Ayurveda, often referred to as yoga’s sister science, is a natural system of medicine that originated in India more than 3,000 years ago. The term Ayurveda is derived from the Sanskrit words ayur, meaning life, and veda, meaning science or knowledge.
At the core of Ayurveda is the belief that each person has a unique energetic makeup, elemental balance, and composition, and that one’s lifestyle should be tailored to their individual needs. Just as yoga outlines specific practices for self-realization, Ayurveda informs the ways in which we can nurture the body so that it may be a sustainable vehicle for the Soul.
The word Ayurveda means “knowledge of life.” Philosophically, it is closely associated with Samkhya, one of the classical schools in Indian thought. The concepts of universal interconnectedness, unique body constitution, and elemental makeup are central to Ayurvedic medicine.
Ayurveda’s philosophical underpinning provides a fascinating insight into the differences between various personality types and temperaments. It also suggests why a practice, food, or remedy could greatly benefit one person and throw another completely off balance. The wisdom of Ayurveda suggests that we first discover our constitution and innate personality, and adjust our lifestyle and practices accordingly.
This has implications for Kundalini Yoga practice because once we understand our makeup, we can select kriyas and meditations that create, rather than disrupt, our internal balance.
Samkhya teaches that all of manifest existence contains a balance of three qualities, known as the gunas: tamas, rajas, and sattva. Tamas is the energy of inertia, rajas are the energy of movement, activity, and vitality, and sattva is the energy of creative potential, essence, or light.
Each guna plays its own role in sustaining life on earth. When the three gunas are in complete balance, the energy of the universe remains without manifestation. When the equilibrium of the gunas is disturbed, the world comes into form. As manifest beings, we exist because of the dynamic interplay of these qualities themselves.
Yoga and Ayurveda work to quiet the mind and attain the goal of pure, undifferentiated consciousness. Managing the energies of the body is part of the yoga system of enlightenment, and this is Ayurveda.
The word sattva comes from sat, meaning truth. Sattvic food is pure, clean, and wholesome. As foods themselves carry prana, sattvic foods bring with them clean energy and leave us feeling calm, alert, and refreshed. Sattvic foods are the easiest to digest.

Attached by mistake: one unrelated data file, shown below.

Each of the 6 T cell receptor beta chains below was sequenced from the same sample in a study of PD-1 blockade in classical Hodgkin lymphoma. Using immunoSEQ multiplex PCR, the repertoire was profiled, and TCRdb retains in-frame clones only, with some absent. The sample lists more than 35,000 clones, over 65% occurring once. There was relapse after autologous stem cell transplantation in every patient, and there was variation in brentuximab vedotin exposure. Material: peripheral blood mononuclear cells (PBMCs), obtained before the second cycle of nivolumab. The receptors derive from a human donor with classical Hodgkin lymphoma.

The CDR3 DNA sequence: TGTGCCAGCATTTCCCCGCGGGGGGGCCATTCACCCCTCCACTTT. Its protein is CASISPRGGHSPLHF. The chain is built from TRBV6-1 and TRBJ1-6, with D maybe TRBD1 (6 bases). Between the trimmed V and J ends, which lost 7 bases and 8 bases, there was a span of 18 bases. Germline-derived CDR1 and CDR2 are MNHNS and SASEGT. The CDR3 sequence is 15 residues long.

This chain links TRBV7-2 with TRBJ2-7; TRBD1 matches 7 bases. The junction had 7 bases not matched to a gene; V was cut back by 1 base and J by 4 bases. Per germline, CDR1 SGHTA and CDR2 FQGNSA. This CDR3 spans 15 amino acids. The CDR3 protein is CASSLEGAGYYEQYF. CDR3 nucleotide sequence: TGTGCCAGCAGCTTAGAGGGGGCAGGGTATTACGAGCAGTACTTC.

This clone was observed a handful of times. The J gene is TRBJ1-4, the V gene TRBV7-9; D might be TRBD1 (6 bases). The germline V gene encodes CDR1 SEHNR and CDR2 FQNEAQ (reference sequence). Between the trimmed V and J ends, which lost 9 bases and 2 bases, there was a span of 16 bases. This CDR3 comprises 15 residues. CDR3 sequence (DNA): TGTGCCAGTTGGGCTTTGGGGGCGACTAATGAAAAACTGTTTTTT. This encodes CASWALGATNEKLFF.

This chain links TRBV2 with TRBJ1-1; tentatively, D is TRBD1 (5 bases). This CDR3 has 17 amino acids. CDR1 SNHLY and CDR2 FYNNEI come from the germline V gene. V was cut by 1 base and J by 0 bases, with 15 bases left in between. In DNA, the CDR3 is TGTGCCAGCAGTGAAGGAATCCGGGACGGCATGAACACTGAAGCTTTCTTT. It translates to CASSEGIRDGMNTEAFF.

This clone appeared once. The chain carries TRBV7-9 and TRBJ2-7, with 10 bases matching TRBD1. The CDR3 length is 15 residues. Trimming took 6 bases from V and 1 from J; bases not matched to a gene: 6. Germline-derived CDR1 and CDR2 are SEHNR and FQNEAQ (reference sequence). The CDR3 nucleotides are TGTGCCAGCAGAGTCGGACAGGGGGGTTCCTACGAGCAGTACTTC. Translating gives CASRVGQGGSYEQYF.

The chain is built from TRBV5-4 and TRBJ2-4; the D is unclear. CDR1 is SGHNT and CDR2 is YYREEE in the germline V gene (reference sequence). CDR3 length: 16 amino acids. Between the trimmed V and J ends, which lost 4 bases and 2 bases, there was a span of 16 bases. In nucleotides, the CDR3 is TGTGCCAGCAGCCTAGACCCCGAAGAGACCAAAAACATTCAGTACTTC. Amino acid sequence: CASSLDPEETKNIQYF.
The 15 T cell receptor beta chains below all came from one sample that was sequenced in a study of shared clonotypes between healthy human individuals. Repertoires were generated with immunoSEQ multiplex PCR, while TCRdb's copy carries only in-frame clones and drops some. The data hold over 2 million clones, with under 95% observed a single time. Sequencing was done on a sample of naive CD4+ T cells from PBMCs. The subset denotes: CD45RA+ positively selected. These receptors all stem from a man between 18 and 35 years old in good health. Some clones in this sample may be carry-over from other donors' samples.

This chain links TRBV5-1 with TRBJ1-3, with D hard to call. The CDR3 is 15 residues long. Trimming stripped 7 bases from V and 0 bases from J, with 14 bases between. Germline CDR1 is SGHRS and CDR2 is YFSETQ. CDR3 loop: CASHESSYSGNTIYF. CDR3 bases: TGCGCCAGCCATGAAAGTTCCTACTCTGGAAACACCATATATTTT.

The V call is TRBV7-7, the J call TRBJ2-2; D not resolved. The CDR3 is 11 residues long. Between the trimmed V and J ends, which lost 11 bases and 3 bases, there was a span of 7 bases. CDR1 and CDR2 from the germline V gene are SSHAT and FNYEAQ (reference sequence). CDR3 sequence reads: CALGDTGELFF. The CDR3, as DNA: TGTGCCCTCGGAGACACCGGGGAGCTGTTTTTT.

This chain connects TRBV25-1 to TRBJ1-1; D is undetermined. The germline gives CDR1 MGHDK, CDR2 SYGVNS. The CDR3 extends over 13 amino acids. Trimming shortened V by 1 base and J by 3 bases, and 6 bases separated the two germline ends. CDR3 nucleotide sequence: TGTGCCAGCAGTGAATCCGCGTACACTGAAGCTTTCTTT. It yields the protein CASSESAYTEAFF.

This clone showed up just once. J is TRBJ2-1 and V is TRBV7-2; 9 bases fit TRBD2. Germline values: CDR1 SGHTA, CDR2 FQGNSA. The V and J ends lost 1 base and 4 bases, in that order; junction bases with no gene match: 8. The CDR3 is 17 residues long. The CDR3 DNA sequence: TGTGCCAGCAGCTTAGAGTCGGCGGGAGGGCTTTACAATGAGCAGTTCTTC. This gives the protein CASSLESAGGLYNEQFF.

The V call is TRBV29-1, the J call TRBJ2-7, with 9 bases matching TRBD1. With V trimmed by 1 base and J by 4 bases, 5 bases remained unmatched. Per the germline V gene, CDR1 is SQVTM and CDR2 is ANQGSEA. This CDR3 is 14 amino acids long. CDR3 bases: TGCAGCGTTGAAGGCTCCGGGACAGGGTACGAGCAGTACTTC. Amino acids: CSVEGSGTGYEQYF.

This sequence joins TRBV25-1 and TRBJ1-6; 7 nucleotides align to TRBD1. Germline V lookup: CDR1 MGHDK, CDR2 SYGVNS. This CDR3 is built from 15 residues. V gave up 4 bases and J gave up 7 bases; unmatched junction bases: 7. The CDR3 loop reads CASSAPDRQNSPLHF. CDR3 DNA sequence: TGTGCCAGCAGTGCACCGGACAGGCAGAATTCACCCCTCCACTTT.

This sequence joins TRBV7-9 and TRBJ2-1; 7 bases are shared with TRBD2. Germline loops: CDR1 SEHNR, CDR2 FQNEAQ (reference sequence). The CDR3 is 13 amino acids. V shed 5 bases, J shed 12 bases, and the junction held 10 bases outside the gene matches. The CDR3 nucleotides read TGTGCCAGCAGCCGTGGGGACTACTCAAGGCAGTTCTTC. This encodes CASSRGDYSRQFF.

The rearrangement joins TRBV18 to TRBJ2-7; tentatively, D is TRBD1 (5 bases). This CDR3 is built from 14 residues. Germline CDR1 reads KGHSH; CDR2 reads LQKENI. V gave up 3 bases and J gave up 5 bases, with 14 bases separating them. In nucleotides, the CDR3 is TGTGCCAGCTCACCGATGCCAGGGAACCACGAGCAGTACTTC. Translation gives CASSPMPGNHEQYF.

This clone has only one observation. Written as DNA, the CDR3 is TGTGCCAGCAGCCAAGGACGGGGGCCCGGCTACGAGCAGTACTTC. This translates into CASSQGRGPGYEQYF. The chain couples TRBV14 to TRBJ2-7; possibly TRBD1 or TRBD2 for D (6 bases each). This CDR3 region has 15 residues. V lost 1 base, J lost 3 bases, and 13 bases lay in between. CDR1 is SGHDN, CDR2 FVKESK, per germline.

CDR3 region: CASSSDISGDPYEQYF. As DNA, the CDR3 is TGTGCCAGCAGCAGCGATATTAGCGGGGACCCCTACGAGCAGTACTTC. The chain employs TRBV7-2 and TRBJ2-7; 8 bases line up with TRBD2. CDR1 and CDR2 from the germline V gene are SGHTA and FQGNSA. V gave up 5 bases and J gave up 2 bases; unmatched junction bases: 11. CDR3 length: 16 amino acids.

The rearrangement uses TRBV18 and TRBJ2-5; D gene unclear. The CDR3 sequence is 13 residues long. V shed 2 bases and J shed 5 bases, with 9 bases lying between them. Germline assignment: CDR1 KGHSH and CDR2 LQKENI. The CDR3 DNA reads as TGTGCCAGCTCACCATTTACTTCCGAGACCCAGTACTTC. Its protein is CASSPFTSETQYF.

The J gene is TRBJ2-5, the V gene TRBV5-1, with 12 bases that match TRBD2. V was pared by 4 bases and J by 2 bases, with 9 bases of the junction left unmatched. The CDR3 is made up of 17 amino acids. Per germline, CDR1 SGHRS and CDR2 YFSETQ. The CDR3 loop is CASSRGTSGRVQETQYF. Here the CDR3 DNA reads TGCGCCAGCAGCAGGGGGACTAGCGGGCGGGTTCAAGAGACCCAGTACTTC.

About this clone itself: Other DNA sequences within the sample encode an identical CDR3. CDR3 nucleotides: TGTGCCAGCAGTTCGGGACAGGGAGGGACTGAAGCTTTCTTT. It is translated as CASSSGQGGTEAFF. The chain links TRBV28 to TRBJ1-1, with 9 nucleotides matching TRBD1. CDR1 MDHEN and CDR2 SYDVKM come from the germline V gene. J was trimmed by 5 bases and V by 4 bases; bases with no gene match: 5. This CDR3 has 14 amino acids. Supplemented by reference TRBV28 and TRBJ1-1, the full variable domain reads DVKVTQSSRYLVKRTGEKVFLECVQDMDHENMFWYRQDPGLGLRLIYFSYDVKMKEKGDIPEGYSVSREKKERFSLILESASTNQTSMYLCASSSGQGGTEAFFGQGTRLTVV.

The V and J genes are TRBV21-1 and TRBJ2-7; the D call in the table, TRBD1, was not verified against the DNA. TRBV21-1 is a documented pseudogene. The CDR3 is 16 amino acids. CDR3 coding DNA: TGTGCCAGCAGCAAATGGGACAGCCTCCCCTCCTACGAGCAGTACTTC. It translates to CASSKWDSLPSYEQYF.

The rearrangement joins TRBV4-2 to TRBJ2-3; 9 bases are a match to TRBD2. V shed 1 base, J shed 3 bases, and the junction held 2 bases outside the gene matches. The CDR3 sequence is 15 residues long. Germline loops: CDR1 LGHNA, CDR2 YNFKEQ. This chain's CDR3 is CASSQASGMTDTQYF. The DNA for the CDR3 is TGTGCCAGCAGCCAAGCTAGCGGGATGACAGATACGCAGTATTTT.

Kundalini Yoga is a householder’s path, designed for people that wish to maintain a meditative mind but who also live and work in the world. And because Kundalini Yoga is a physically demanding practice, rajasic foods such as onions, garlic, and ginger, are also recommended.
Almost all yoga discourages heavy or tamasic foods, which include most animal products, alcohol, and mind-altering drugs.
Often, as we deepen our meditation practice, we become more conscious of the food we consume. Practitioners that fall asleep or nod off during practice may consider cutting out the heavier, tamasic foods. Those with an over-active mind might consider restricting their intake of fiery, rajasic foods.
While needs vary person to person and day to day, sattvic foods generally help to quiet the mind, maintain alertness, and strengthen the subtle body.
Sattvic foods are light, easy to digest, mildly cooling, refreshing, and not disturbing to the mind. To live and love to the fullest, focus on fresh fruit, light milk products, high quality vegetables, nuts, seeds, whole grains, legumes, and healthy oils. For more information on yogic diet, see here.
Rice: Rice is a staple sattvic food. It is easily digestible and it increases ojas, which moisturizes the tissues. Basmati rice in particular is used in Ayurveda as a cleansing and healing food.
Honey: Honey is another sattvic staple. Honey is innately rejuvenating with its sweet taste, and is considered predigested, which allows it to nourish the body with ease. Honey is often the vehicle for rejuvenating Ayurvedic medicines. When it is mixed into herbal tea, it increases the bioavailability of the herbs.
Oatmeal: Honey is also great with oatmeal, which is one of the most mentally relaxing and anxiety stabilizing foods we can eat. The oats nourish the nerves and control the air element, which qualify it as a medicinal food. Top it with ghee and warming cinnamon, and you’ll be ready to stand up to your day!
Asparagus, broccoli, milk, dates, and mango are also among the rejuvenating foods.